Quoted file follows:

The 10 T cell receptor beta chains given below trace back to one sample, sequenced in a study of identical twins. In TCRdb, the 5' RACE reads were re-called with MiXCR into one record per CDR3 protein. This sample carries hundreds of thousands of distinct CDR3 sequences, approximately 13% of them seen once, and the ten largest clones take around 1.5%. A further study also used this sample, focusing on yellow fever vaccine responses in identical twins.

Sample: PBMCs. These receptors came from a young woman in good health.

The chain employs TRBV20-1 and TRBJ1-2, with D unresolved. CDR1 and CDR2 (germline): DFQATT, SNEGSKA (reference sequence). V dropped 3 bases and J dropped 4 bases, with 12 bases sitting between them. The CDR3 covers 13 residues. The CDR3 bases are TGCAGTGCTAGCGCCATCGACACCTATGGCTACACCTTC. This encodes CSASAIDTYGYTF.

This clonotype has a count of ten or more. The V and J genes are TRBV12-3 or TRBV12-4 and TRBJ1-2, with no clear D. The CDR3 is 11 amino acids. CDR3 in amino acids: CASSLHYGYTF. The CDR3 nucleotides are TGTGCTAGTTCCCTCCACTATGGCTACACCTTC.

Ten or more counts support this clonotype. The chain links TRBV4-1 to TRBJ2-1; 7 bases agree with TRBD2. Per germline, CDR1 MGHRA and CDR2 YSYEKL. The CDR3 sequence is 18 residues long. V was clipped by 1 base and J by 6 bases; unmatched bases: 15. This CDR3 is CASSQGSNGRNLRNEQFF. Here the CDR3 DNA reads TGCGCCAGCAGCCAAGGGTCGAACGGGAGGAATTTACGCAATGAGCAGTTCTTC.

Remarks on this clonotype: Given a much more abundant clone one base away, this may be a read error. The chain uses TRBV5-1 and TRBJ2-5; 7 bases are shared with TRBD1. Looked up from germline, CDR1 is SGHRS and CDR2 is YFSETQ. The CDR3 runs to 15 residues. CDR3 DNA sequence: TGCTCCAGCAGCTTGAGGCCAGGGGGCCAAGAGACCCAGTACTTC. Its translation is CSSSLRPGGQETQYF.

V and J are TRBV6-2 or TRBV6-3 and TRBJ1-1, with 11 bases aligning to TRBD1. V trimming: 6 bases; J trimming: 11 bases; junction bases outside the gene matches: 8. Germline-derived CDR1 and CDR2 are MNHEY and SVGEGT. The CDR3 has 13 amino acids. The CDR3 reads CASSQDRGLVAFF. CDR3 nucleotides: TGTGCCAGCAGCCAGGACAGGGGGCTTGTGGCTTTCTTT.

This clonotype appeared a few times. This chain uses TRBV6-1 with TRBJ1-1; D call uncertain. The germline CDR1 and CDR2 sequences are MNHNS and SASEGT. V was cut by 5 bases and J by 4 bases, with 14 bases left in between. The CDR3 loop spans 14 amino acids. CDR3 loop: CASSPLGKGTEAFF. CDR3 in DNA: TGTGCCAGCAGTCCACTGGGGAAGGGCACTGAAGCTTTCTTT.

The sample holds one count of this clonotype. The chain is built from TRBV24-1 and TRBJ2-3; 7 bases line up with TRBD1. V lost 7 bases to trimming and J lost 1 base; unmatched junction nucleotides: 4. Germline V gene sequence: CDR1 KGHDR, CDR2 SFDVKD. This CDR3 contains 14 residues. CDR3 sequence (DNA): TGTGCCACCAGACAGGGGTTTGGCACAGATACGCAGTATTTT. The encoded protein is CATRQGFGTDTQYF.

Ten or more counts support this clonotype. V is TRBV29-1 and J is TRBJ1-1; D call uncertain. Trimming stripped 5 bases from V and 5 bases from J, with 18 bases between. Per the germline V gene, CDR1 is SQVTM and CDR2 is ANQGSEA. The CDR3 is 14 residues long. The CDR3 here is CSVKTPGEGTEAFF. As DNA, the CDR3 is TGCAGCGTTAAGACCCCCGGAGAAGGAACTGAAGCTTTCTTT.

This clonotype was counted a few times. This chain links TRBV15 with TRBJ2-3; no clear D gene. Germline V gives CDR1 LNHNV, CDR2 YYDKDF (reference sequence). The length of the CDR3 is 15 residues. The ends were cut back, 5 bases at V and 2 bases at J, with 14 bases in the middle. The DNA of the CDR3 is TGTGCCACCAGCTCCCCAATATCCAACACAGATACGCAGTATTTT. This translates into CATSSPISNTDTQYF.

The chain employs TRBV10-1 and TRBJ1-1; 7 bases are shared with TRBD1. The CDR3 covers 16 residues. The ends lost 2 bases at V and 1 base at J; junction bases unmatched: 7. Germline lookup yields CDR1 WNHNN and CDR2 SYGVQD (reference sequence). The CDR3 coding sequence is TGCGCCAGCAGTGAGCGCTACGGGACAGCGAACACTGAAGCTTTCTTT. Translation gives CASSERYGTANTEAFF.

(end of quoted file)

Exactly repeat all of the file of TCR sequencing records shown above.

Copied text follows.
The 10 T cell receptor beta chains given below trace back to one sample, sequenced in a study of identical twins. In TCRdb, the 5' RACE reads were re-called with MiXCR into one record per CDR3 protein. This sample carries hundreds of thousands of distinct CDR3 sequences, approximately 13% of them seen once, and the ten largest clones take around 1.5%. A further study also used this sample, focusing on yellow fever vaccine responses in identical twins.

Sample: PBMCs. These receptors came from a young woman in good health.

The chain employs TRBV20-1 and TRBJ1-2, with D unresolved. CDR1 and CDR2 (germline): DFQATT, SNEGSKA (reference sequence). V dropped 3 bases and J dropped 4 bases, with 12 bases sitting between them. The CDR3 covers 13 residues. The CDR3 bases are TGCAGTGCTAGCGCCATCGACACCTATGGCTACACCTTC. This encodes CSASAIDTYGYTF.

This clonotype has a count of ten or more. The V and J genes are TRBV12-3 or TRBV12-4 and TRBJ1-2, with no clear D. The CDR3 is 11 amino acids. CDR3 in amino acids: CASSLHYGYTF. The CDR3 nucleotides are TGTGCTAGTTCCCTCCACTATGGCTACACCTTC.

Ten or more counts support this clonotype. The chain links TRBV4-1 to TRBJ2-1; 7 bases agree with TRBD2. Per germline, CDR1 MGHRA and CDR2 YSYEKL. The CDR3 sequence is 18 residues long. V was clipped by 1 base and J by 6 bases; unmatched bases: 15. This CDR3 is CASSQGSNGRNLRNEQFF. Here the CDR3 DNA reads TGCGCCAGCAGCCAAGGGTCGAACGGGAGGAATTTACGCAATGAGCAGTTCTTC.

Remarks on this clonotype: Given a much more abundant clone one base away, this may be a read error. The chain uses TRBV5-1 and TRBJ2-5; 7 bases are shared with TRBD1. Looked up from germline, CDR1 is SGHRS and CDR2 is YFSETQ. The CDR3 runs to 15 residues. CDR3 DNA sequence: TGCTCCAGCAGCTTGAGGCCAGGGGGCCAAGAGACCCAGTACTTC. Its translation is CSSSLRPGGQETQYF.

V and J are TRBV6-2 or TRBV6-3 and TRBJ1-1, with 11 bases aligning to TRBD1. V trimming: 6 bases; J trimming: 11 bases; junction bases outside the gene matches: 8. Germline-derived CDR1 and CDR2 are MNHEY and SVGEGT. The CDR3 has 13 amino acids. The CDR3 reads CASSQDRGLVAFF. CDR3 nucleotides: TGTGCCAGCAGCCAGGACAGGGGGCTTGTGGCTTTCTTT.

This clonotype appeared a few times. This chain uses TRBV6-1 with TRBJ1-1; D call uncertain. The germline CDR1 and CDR2 sequences are MNHNS and SASEGT. V was cut by 5 bases and J by 4 bases, with 14 bases left in between. The CDR3 loop spans 14 amino acids. CDR3 loop: CASSPLGKGTEAFF. CDR3 in DNA: TGTGCCAGCAGTCCACTGGGGAAGGGCACTGAAGCTTTCTTT.

The sample holds one count of this clonotype. The chain is built from TRBV24-1 and TRBJ2-3; 7 bases line up with TRBD1. V lost 7 bases to trimming and J lost 1 base; unmatched junction nucleotides: 4. Germline V gene sequence: CDR1 KGHDR, CDR2 SFDVKD. This CDR3 contains 14 residues. CDR3 sequence (DNA): TGTGCCACCAGACAGGGGTTTGGCACAGATACGCAGTATTTT. The encoded protein is CATRQGFGTDTQYF.

Ten or more counts support this clonotype. V is TRBV29-1 and J is TRBJ1-1; D call uncertain. Trimming stripped 5 bases from V and 5 bases from J, with 18 bases between. Per the germline V gene, CDR1 is SQVTM and CDR2 is ANQGSEA. The CDR3 is 14 residues long. The CDR3 here is CSVKTPGEGTEAFF. As DNA, the CDR3 is TGCAGCGTTAAGACCCCCGGAGAAGGAACTGAAGCTTTCTTT.

This clonotype was counted a few times. This chain links TRBV15 with TRBJ2-3; no clear D gene. Germline V gives CDR1 LNHNV, CDR2 YYDKDF (reference sequence). The length of the CDR3 is 15 residues. The ends were cut back, 5 bases at V and 2 bases at J, with 14 bases in the middle. The DNA of the CDR3 is TGTGCCACCAGCTCCCCAATATCCAACACAGATACGCAGTATTTT. This translates into CATSSPISNTDTQYF.

The chain employs TRBV10-1 and TRBJ1-1; 7 bases are shared with TRBD1. The CDR3 covers 16 residues. The ends lost 2 bases at V and 1 base at J; junction bases unmatched: 7. Germline lookup yields CDR1 WNHNN and CDR2 SYGVQD (reference sequence). The CDR3 coding sequence is TGCGCCAGCAGTGAGCGCTACGGGACAGCGAACACTGAAGCTTTCTTT. Translation gives CASSERYGTANTEAFF.